Least commuting pedestrian miles traveled

  1. Las Vegas-Henderson-Paradise, NV
  2. Worcester, MA-CT
  3. Stockton-Lodi, CA
  4. Springfield, MA
  5. Youngstown-Warren-Boardman, OH-PA
  6. Grand Rapids-Wyoming, MI
  7. Phoenix-Mesa-Scottsdale, AZ
  8. Riverside-San Bernardino-Ontario, CA
  9. Lancaster, PA
  10. San Diego-Carlsbad, CA


Planners often point out that paint is cheaper than rails or buses, meaning that transit infrastructure is expensive to build and maintain compared to adding bike lanes. Because not every city has the resources or demand for a robust transit system, we weighted it less than bike and pedestrian commuting. 

We pulled our transit rankings directly from the American Public Transportation Association (APTA) 2019 Public Transportation Fact Book, which ranks the country’s top 50 urbanized areas by per-capita transit ridership. We also used APTA’s population and ridership numbers to calculate additional metro areas on our list that weren’t included on APTA’s “most transit travel” list. We gave cities not rated by APTA a zero score (all are ranked as #48).

Highest per-capita transit ridership

  1. New York-Newark-Jersey City, NY-NJ-PA
  2. San Francisco-Oakland-Hayward, CA
  3. Boston-Cambridge-Newton, MA-NH
  4. Washington-Arlington-Alexandria, DC-VA-MD-WV
  5. Seattle-Tacoma-Bellevue, WA
  6. Chicago-Naperville-Elgin, IL-IN-WI
  7. Philadelphia-Camden-Wilmington, PA-NJ-DE-MD
  8. Portland-Vancouver-Hillsboro, OR-WA
  9. Los Angeles-Long Beach-Anaheim, CA
  10. Baltimore-Columbia-Towson, MD


When traveling from point to point, only birds can take the shortest, most direct route. Those of us on the ground get to our destination via some degree of roundabout-ness, or circuity. Circuity is simply the difference between the actual route taken versus a straight line between origin and destination. 

A city with high circuity means drivers are taking “the long way around” to get where they want to go, maybe even circling to find parking spaces. Transportation network service activity (ride-hailing services) can also contribute to high circuity, as drivers cruise around waiting for customers, and driving to pick them up. 

We included circuity as a way to rate successful transportation planning. The lower a city’s circuity, the more efficient its travel patterns are

Lowest (best) circuity

  1. Lancaster, PA
  2. Greenville-Anderson-Mauldin, SC
  3. Dallas-Ft. Worth-Arlington, TX
  4. Provo-Orem, UT
  5. Minneapolis-St. Paul-Bloomington, MN-WI
  6. Riverside-San Bernardino-Ontario, CA
  7. Houston-The Woodlands-Sugar Land, TX
  8. Milwaukee-Waukesha-West Allis, WI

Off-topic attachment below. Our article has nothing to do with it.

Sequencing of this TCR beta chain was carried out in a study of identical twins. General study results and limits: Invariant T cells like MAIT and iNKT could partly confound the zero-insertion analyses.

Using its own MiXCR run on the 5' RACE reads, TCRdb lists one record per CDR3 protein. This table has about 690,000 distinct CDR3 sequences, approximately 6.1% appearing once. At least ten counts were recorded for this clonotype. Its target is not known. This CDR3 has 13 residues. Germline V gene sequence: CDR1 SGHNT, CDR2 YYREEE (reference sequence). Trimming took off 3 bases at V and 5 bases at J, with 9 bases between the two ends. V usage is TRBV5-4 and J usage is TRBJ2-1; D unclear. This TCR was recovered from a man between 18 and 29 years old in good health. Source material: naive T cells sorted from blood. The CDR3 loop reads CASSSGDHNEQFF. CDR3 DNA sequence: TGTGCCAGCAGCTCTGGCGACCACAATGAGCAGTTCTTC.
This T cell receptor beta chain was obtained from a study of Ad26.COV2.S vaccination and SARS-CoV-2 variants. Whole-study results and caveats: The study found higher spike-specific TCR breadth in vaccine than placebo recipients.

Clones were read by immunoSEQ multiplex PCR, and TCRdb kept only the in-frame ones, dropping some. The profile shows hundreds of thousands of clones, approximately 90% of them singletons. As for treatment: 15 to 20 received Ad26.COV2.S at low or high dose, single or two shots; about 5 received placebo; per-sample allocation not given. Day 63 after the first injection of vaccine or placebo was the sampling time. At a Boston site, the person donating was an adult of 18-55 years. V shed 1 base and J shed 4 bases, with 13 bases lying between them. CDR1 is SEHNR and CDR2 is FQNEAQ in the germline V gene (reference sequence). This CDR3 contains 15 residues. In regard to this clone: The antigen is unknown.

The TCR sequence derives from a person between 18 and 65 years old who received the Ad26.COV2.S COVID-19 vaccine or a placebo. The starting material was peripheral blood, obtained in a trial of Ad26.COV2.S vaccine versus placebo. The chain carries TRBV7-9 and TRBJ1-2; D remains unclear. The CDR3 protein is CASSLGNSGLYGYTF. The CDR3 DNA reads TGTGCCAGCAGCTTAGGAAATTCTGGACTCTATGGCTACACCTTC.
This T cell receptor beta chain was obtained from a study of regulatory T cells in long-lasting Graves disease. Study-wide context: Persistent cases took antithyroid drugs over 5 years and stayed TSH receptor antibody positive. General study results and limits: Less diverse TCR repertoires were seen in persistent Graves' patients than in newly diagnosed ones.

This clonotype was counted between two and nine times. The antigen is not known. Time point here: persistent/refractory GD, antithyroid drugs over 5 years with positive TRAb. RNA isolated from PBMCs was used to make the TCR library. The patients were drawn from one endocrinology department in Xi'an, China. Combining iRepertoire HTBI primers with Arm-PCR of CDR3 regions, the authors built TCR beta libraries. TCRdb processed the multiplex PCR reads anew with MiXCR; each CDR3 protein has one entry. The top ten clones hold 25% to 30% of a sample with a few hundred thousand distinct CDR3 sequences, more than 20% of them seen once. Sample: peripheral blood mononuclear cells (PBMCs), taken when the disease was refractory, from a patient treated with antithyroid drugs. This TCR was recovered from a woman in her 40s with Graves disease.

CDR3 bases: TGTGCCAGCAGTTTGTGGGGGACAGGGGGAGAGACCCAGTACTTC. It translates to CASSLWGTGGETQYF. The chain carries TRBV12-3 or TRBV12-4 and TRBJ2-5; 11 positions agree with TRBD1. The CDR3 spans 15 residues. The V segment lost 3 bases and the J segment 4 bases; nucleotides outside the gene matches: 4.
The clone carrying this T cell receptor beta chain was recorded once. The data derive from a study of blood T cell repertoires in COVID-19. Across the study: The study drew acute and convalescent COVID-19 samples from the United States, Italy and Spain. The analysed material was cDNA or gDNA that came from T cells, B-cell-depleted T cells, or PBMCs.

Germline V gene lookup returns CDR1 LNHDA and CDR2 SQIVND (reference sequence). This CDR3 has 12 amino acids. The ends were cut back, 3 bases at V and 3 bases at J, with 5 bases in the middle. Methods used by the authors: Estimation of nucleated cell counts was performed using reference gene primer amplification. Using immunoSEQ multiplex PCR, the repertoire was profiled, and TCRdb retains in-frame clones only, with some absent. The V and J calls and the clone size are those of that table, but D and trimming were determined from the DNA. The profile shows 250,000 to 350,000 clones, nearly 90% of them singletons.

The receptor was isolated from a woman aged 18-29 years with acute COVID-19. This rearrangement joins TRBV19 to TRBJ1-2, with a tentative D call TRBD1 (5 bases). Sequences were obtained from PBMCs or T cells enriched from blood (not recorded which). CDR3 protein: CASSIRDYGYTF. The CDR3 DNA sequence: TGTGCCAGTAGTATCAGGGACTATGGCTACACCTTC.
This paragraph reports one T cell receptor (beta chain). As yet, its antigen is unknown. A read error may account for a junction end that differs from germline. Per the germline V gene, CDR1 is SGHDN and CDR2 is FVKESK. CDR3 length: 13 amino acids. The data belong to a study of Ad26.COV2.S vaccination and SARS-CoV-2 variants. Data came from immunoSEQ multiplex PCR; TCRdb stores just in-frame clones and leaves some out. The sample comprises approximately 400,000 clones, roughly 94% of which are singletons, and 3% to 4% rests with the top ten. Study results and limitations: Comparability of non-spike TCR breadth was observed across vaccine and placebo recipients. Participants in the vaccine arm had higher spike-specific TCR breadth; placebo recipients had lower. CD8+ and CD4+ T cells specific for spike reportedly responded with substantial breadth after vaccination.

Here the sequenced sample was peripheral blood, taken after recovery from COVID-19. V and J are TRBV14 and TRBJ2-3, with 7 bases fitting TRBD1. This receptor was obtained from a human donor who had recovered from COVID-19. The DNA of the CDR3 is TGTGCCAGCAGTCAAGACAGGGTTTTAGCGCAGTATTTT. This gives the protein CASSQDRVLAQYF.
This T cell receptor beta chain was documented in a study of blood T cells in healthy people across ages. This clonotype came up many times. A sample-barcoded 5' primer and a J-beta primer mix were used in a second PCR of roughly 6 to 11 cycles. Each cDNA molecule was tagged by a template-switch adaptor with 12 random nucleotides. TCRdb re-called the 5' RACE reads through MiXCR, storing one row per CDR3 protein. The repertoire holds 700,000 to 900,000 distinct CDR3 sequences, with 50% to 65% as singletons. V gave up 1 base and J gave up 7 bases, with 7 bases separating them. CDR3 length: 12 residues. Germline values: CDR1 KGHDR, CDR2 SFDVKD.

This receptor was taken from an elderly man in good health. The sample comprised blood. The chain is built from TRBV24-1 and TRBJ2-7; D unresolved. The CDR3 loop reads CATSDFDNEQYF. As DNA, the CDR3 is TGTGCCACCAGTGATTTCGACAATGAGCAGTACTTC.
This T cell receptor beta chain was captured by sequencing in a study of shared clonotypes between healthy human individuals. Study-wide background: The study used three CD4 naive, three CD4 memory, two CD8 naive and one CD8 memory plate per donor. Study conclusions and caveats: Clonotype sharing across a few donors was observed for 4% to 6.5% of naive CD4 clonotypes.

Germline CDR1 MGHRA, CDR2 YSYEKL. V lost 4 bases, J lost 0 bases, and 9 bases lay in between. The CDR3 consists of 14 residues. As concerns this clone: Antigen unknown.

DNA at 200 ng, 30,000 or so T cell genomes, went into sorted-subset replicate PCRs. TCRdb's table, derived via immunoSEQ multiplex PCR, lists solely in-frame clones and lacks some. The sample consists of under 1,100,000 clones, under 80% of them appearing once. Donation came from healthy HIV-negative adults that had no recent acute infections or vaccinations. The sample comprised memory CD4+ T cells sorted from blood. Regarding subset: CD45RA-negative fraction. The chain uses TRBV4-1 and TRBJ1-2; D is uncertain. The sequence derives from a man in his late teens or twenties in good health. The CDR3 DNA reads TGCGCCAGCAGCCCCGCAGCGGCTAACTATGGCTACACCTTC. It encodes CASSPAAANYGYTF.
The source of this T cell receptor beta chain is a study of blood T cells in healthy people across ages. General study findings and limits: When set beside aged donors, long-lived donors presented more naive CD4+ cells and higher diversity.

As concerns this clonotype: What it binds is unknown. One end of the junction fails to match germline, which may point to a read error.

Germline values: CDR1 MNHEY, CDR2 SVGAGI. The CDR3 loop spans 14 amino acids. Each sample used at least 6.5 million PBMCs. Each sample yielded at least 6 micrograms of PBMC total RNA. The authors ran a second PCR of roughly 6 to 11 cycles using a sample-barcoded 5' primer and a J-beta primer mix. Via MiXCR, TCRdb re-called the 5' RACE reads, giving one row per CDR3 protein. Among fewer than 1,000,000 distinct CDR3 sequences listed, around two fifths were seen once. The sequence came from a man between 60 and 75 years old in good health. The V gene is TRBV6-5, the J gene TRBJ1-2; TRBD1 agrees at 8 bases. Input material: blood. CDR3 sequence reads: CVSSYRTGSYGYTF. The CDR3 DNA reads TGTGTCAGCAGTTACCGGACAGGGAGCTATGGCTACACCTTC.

9. Kansas City, MO-KS
  10. Chicago-Naperville-Elgin, IL-IN-WI

Highest (worst) circuity

  1. New Haven-Milford, CT
  2. Springfield, MA
  3. Las Vegas-Hendersonville-Paradise, NV
  4. New Orleans-Metairie, LA
  5. Chattanooga, TN-GA
  6. Salt Lake City, UT
  7. Stockton-Lodi, CA
  8. Bridgeport-Stamford-Norwalk, CT
  9. Providence-Warwick, RI-MA
  10. Colorado Springs, CO

Population Density

Analyzing population density (number of residents per square mile of the metro area) shows us that transportation management at some point becomes a team sport. Density (and to some extent, circuity) leads us into land use, and whether or not planners are optimizing an area for how residents want to use it. 

Densely populated cities have residential locations close to commercial and work areas. People who live near their regular destinations are more likely to take transit, walk, or hop on a bike as a reasonable alternative to driving. 

Less dense cities sprawl ever outward, forcing residents to turn to cars for longer trips.

Highest (best) population density

  1. Los Angeles-Long Beach-Anaheim, CA 
  2. New York-Newark-Jersey City, NY-NJ-PA 
  3. San Francisco-Oakland-Hayward, CA 
  4. Philadelphia-Camden-Wilmington, PA-NJ-DE-MD 
  5. Bridgeport-Stamford-Norwalk, CT 
  6. Detroit-Warren-Dearborn, MI 
  7. Boston-Cambridge-Newton, MA-NH 
  8. New Haven-Milford, CT 
  9. Chicago-Naperville-Elgin, IL-IN-WI 
  10. Miami-Fort Lauderdale-West Palm Beach, FL

Lowest (worst) population density

  1. Boise City, ID 
  2. Ogden-Clearfield, UT 
  3. Spokane-Spokane Valley, WA 
  4. Provo-Orem, UT 
  5. Albuquerque, NM 
  6. Bakersfield, CA 
  7. Tucson, AZ 
  8. Jackson, MS 
  9. Wichita, KS 
  10. Salt Lake City, UT

View the full Top 100 list with all the data


Learn More About the Climate Impact Index

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Overview and The Top 10

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The Complete List: Top 100 Metros and How They Rank

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Research Methodology

Learn More About the Climate Impact Index

Black and White Turnpike

Overview and The Top 10

Gray Bridge Icon

The Complete List: Top 100 Metros and How They Rank

Black and White Gear Icon No Text

Research Methodology